British History, Culture & Sports, History of Freedom, Heroes, Inventors, Brits at their, English country scene

Blog Home | All Posts

A note from King Alfred

Alfred was a warrior. Clearly he did not believe his duties as a warrior-king conflicted with his duties as a Christian: He would not murder, and he would not kill if he could help it, but he would not allow his people to be killed, either.

Alfred had a refreshingly matter-of-fact belief in the importance of virtue and rational thought. He translated Boethius, a Roman statesman of the 5th century who wrote The Consolation of Philosophy while awaiting execution. Alfred inserted the following note in his translation:

You know of course that no one can make known any skill, nor direct and guide any authority, without tools and resources; a man cannot work on any enterprise without resources. In the case of the king, the resources and tools with which to rule are that he have his land fully manned: he must have praying men, fighting men and working men. You also know that without these tools no king may make his ability known. Another aspect of his resources is that he must have the means of support for his tools, the three classes of men.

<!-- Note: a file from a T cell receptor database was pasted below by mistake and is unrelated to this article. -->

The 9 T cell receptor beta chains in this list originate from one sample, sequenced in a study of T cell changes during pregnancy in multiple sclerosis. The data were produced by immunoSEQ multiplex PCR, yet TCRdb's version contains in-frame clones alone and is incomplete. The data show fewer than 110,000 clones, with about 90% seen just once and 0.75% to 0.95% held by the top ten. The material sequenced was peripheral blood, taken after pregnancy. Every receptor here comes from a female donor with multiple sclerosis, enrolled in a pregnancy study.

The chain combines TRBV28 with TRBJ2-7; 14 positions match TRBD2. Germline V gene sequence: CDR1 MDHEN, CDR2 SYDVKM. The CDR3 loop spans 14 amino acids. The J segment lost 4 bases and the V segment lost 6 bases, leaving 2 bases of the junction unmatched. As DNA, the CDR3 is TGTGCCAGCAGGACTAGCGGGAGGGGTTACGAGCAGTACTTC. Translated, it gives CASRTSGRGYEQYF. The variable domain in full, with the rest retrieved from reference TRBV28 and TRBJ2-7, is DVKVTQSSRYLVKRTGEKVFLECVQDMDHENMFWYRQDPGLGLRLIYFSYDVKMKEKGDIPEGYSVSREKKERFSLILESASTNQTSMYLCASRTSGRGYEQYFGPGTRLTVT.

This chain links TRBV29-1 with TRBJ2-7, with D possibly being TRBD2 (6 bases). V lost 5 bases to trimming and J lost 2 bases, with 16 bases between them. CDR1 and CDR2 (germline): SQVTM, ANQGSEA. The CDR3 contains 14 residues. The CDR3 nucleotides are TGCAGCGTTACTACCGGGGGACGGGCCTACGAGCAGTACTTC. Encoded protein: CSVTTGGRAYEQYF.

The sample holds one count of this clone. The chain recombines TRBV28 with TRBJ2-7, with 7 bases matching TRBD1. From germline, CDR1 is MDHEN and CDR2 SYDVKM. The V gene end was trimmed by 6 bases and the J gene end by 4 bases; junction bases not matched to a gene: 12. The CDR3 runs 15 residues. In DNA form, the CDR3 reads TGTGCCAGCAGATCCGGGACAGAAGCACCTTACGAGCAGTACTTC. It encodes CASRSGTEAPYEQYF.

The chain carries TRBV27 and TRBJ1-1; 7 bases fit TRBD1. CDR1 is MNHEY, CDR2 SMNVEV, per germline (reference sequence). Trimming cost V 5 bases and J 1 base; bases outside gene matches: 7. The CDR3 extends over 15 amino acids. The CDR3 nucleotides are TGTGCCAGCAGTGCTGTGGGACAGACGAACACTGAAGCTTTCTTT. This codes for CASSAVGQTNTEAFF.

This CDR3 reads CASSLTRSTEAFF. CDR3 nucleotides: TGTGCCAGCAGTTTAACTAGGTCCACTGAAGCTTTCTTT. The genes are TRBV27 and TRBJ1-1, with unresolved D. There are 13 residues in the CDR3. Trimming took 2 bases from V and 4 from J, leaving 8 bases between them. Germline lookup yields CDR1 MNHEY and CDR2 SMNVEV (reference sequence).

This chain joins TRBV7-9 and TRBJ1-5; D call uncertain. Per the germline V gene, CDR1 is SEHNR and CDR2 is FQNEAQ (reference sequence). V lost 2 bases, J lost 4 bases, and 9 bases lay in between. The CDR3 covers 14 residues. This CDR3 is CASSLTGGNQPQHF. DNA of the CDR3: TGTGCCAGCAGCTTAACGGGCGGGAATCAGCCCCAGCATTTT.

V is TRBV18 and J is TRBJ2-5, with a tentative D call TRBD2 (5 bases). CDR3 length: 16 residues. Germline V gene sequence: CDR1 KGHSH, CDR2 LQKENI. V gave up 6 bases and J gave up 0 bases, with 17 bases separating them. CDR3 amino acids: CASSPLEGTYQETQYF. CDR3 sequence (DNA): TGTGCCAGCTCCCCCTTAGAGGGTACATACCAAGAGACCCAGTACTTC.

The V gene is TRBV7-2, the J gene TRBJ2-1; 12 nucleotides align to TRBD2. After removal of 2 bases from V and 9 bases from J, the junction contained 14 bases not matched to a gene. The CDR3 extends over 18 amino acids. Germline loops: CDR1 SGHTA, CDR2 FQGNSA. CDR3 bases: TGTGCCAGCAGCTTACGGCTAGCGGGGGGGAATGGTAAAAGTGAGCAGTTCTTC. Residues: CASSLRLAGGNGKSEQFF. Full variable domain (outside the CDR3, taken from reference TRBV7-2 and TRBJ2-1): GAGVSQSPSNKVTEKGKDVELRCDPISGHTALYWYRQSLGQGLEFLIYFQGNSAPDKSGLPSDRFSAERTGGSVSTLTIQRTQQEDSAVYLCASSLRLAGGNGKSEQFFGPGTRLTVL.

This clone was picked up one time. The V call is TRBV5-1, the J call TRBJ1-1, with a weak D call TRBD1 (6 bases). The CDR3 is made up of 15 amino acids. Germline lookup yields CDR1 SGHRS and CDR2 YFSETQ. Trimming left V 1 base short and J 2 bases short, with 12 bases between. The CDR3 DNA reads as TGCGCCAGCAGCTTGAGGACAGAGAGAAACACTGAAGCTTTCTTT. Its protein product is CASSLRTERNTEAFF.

These, then are their means of support: land to live on, gifts, weapons, food, ale, clothing, and whatever else is necessary for each of the three classes of men. Without these things he cannot maintain the tools, nor without the tools can he accomplish any of the things he was commanded to do.

Accordingly, I sought the resources with which to exercise the authority, in order that my skills and power would not be forgotten and concealed: because every skill and every authority is soon obsolete and passed over if it is without wisdom; because no man may bring to bear any skill without wisdom. For whatever is done unthinkingly, cannot be reckoned a skill. To speak briefly: I desired to live worthily as long as I lived, and to leave after my life, to the men who should come after me, the memory of me in good works. (From Alfred's translation of Boethius, Chapter XVII, Keynes & Lapidge, pp 132-33.)